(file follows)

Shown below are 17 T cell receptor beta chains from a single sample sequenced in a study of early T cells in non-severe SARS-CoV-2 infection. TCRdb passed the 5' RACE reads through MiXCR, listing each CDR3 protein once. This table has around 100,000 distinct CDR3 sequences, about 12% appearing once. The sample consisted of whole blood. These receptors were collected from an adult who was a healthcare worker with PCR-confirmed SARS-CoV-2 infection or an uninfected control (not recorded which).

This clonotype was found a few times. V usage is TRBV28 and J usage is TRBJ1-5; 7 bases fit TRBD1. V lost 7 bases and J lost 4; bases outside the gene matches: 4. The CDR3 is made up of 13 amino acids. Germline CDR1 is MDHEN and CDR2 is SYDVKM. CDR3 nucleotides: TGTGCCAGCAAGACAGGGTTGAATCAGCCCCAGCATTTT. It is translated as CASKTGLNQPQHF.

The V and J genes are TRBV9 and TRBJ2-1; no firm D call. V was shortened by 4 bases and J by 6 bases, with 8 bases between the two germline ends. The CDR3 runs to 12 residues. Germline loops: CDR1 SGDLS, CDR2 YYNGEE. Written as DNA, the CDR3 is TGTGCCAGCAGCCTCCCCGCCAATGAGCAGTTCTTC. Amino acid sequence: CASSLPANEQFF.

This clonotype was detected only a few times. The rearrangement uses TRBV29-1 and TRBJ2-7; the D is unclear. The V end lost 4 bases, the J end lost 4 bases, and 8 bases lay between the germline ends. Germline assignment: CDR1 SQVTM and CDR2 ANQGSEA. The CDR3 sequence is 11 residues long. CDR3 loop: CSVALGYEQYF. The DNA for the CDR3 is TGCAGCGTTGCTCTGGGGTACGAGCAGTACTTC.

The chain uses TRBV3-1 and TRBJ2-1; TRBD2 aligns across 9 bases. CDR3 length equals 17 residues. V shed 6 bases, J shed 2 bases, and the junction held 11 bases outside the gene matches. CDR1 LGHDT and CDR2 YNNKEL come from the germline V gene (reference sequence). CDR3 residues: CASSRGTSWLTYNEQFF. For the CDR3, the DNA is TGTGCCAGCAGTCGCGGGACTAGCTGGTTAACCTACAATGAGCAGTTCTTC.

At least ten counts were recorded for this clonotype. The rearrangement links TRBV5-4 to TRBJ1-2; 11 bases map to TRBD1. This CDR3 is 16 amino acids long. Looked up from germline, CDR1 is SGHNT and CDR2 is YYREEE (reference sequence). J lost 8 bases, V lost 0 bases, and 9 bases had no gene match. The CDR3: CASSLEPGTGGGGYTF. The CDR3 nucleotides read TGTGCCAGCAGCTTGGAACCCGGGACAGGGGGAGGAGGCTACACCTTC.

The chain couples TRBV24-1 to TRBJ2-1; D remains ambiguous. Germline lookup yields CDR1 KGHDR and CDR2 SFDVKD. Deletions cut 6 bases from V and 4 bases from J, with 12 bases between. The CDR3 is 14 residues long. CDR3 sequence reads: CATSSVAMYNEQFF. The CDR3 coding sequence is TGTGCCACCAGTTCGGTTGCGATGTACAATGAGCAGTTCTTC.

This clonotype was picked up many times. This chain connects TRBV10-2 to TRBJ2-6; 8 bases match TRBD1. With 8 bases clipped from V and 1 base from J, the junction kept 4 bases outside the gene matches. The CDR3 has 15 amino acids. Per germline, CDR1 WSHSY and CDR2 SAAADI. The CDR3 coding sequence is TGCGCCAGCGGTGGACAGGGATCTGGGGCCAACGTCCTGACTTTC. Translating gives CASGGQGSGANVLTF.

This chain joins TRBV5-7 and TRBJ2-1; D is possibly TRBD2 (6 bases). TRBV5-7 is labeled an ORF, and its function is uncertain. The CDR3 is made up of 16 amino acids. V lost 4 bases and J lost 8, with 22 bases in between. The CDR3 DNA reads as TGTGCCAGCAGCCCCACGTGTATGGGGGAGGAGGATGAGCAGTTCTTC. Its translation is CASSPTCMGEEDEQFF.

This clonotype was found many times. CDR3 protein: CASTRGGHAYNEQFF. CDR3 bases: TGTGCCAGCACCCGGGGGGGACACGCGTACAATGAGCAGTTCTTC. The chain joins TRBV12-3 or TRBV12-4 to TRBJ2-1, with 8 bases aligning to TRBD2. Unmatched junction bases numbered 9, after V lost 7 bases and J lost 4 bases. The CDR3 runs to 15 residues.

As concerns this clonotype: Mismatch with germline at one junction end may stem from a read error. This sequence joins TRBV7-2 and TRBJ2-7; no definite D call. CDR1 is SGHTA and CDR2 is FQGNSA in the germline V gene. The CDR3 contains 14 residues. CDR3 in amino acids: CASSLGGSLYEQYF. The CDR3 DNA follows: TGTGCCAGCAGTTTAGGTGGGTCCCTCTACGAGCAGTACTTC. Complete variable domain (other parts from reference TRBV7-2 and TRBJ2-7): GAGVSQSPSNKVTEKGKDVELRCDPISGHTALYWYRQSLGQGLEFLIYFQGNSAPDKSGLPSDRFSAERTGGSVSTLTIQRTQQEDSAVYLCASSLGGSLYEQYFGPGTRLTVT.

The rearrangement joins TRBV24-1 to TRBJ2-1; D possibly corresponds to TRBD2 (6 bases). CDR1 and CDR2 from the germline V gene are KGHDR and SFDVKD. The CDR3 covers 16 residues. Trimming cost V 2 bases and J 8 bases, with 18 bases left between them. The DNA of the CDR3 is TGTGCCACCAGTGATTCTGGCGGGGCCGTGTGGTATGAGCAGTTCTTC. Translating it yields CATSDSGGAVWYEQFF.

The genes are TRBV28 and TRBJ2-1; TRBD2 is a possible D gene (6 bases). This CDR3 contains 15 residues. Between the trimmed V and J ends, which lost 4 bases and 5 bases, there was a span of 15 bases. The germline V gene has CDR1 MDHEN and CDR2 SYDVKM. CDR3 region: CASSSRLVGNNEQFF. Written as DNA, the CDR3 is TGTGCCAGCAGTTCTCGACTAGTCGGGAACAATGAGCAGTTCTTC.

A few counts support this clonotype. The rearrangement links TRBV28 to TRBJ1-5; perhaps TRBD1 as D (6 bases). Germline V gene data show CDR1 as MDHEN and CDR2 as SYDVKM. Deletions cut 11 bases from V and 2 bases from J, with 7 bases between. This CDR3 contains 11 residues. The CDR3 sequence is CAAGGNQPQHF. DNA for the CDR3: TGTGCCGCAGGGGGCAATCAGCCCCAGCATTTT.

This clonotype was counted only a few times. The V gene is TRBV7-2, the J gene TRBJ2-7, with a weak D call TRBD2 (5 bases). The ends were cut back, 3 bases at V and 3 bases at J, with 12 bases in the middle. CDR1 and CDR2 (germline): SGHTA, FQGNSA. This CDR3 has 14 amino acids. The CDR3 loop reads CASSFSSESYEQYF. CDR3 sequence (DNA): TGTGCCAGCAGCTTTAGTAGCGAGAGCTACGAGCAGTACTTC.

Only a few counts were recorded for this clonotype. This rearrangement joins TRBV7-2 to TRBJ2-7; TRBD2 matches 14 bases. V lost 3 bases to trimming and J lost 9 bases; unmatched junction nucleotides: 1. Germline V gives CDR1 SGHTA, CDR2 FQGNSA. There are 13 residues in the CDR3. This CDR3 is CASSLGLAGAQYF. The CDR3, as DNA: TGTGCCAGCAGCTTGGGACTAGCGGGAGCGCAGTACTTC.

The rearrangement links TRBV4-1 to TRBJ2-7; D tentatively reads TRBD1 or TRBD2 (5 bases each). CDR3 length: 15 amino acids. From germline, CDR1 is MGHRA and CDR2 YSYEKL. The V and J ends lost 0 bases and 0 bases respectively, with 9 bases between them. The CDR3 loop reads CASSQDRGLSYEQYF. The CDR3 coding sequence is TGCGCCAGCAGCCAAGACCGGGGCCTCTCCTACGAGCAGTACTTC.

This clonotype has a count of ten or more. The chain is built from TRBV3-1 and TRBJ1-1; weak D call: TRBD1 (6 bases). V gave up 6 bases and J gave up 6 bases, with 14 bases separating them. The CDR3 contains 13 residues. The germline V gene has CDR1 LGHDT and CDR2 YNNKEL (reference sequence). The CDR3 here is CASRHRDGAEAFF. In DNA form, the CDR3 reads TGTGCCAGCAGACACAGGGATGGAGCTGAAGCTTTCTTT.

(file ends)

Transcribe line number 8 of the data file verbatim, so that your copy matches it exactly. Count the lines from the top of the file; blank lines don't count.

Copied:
This clonotype was picked up many times. This chain connects TRBV10-2 to TRBJ2-6; 8 bases match TRBD1. With 8 bases clipped from V and 1 base from J, the junction kept 4 bases outside the gene matches. The CDR3 has 15 amino acids. Per germline, CDR1 WSHSY and CDR2 SAAADI. The CDR3 coding sequence is TGCGCCAGCGGTGGACAGGGATCTGGGGCCAACGTCCTGACTTTC. Translating gives CASGGQGSGANVLTF.